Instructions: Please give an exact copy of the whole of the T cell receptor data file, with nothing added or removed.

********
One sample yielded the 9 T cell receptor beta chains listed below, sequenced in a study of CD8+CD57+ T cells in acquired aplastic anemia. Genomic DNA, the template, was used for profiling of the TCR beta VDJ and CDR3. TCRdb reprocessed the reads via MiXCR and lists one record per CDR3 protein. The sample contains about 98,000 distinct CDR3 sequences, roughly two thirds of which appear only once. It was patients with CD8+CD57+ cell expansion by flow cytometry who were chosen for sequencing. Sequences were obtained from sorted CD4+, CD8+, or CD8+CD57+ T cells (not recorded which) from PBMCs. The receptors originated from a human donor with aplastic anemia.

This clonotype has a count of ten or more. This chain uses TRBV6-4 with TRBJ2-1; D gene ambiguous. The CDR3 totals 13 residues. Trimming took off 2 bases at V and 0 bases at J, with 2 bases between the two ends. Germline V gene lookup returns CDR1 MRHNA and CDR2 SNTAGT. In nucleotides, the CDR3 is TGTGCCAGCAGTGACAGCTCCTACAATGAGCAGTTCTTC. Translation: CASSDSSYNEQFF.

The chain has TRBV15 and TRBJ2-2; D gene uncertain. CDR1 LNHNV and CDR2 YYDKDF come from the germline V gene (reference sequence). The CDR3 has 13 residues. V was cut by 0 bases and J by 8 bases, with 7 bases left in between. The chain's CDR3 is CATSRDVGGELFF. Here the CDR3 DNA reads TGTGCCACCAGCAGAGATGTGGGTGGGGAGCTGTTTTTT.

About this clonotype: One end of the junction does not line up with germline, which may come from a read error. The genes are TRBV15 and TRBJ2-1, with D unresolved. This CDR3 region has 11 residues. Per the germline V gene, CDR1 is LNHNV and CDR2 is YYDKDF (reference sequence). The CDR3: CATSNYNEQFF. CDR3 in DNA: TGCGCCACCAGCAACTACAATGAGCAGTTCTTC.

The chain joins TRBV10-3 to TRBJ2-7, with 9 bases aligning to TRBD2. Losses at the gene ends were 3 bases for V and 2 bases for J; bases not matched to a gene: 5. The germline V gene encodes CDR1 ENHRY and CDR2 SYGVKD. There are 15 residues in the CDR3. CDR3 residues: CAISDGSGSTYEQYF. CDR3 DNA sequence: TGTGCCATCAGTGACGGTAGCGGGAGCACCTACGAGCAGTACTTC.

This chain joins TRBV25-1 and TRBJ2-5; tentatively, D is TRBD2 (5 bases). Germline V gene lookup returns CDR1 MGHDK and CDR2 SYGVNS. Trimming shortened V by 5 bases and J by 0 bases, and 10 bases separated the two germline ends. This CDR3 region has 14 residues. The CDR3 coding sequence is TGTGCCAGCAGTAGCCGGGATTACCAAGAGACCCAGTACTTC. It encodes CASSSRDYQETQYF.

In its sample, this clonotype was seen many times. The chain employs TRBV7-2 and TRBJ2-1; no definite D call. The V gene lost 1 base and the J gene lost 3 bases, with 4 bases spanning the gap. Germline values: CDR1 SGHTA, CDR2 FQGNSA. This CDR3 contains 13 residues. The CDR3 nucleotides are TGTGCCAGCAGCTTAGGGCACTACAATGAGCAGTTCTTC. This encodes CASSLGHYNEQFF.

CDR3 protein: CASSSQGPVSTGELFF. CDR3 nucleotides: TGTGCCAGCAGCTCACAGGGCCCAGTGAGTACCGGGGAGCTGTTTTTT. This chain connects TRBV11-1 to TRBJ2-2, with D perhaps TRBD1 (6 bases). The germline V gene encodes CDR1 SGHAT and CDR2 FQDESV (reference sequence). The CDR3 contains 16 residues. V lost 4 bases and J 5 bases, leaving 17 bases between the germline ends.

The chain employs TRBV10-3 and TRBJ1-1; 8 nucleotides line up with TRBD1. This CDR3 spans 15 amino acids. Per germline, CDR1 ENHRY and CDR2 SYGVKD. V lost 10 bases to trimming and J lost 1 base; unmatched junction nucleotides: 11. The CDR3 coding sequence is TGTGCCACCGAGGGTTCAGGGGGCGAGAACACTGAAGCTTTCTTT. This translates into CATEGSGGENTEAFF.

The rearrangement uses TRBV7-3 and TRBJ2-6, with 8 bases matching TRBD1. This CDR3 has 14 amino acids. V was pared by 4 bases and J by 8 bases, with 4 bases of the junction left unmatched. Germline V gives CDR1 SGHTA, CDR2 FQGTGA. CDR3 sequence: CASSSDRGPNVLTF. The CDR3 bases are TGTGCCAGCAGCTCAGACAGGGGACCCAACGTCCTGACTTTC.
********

One sample yielded the 9 T cell receptor beta chains listed below, sequenced in a study of CD8+CD57+ T cells in acquired aplastic anemia. Genomic DNA, the template, was used for profiling of the TCR beta VDJ and CDR3. TCRdb reprocessed the reads via MiXCR and lists one record per CDR3 protein. The sample contains about 98,000 distinct CDR3 sequences, roughly two thirds of which appear only once. It was patients with CD8+CD57+ cell expansion by flow cytometry who were chosen for sequencing. Sequences were obtained from sorted CD4+, CD8+, or CD8+CD57+ T cells (not recorded which) from PBMCs. The receptors originated from a human donor with aplastic anemia.

This clonotype has a count of ten or more. This chain uses TRBV6-4 with TRBJ2-1; D gene ambiguous. The CDR3 totals 13 residues. Trimming took off 2 bases at V and 0 bases at J, with 2 bases between the two ends. Germline V gene lookup returns CDR1 MRHNA and CDR2 SNTAGT. In nucleotides, the CDR3 is TGTGCCAGCAGTGACAGCTCCTACAATGAGCAGTTCTTC. Translation: CASSDSSYNEQFF.

The chain has TRBV15 and TRBJ2-2; D gene uncertain. CDR1 LNHNV and CDR2 YYDKDF come from the germline V gene (reference sequence). The CDR3 has 13 residues. V was cut by 0 bases and J by 8 bases, with 7 bases left in between. The chain's CDR3 is CATSRDVGGELFF. Here the CDR3 DNA reads TGTGCCACCAGCAGAGATGTGGGTGGGGAGCTGTTTTTT.

About this clonotype: One end of the junction does not line up with germline, which may come from a read error. The genes are TRBV15 and TRBJ2-1, with D unresolved. This CDR3 region has 11 residues. Per the germline V gene, CDR1 is LNHNV and CDR2 is YYDKDF (reference sequence). The CDR3: CATSNYNEQFF. CDR3 in DNA: TGCGCCACCAGCAACTACAATGAGCAGTTCTTC.

The chain joins TRBV10-3 to TRBJ2-7, with 9 bases aligning to TRBD2. Losses at the gene ends were 3 bases for V and 2 bases for J; bases not matched to a gene: 5. The germline V gene encodes CDR1 ENHRY and CDR2 SYGVKD. There are 15 residues in the CDR3. CDR3 residues: CAISDGSGSTYEQYF. CDR3 DNA sequence: TGTGCCATCAGTGACGGTAGCGGGAGCACCTACGAGCAGTACTTC.

This chain joins TRBV25-1 and TRBJ2-5; tentatively, D is TRBD2 (5 bases). Germline V gene lookup returns CDR1 MGHDK and CDR2 SYGVNS. Trimming shortened V by 5 bases and J by 0 bases, and 10 bases separated the two germline ends. This CDR3 region has 14 residues. The CDR3 coding sequence is TGTGCCAGCAGTAGCCGGGATTACCAAGAGACCCAGTACTTC. It encodes CASSSRDYQETQYF.

In its sample, this clonotype was seen many times. The chain employs TRBV7-2 and TRBJ2-1; no definite D call. The V gene lost 1 base and the J gene lost 3 bases, with 4 bases spanning the gap. Germline values: CDR1 SGHTA, CDR2 FQGNSA. This CDR3 contains 13 residues. The CDR3 nucleotides are TGTGCCAGCAGCTTAGGGCACTACAATGAGCAGTTCTTC. This encodes CASSLGHYNEQFF.

CDR3 protein: CASSSQGPVSTGELFF. CDR3 nucleotides: TGTGCCAGCAGCTCACAGGGCCCAGTGAGTACCGGGGAGCTGTTTTTT. This chain connects TRBV11-1 to TRBJ2-2, with D perhaps TRBD1 (6 bases). The germline V gene encodes CDR1 SGHAT and CDR2 FQDESV (reference sequence). The CDR3 contains 16 residues. V lost 4 bases and J 5 bases, leaving 17 bases between the germline ends.

The chain employs TRBV10-3 and TRBJ1-1; 8 nucleotides line up with TRBD1. This CDR3 spans 15 amino acids. Per germline, CDR1 ENHRY and CDR2 SYGVKD. V lost 10 bases to trimming and J lost 1 base; unmatched junction nucleotides: 11. The CDR3 coding sequence is TGTGCCACCGAGGGTTCAGGGGGCGAGAACACTGAAGCTTTCTTT. This translates into CATEGSGGENTEAFF.

The rearrangement uses TRBV7-3 and TRBJ2-6, with 8 bases matching TRBD1. This CDR3 has 14 amino acids. V was pared by 4 bases and J by 8 bases, with 4 bases of the junction left unmatched. Germline V gives CDR1 SGHTA, CDR2 FQGTGA. CDR3 sequence: CASSSDRGPNVLTF. The CDR3 bases are TGTGCCAGCAGCTCAGACAGGGGACCCAACGTCCTGACTTTC.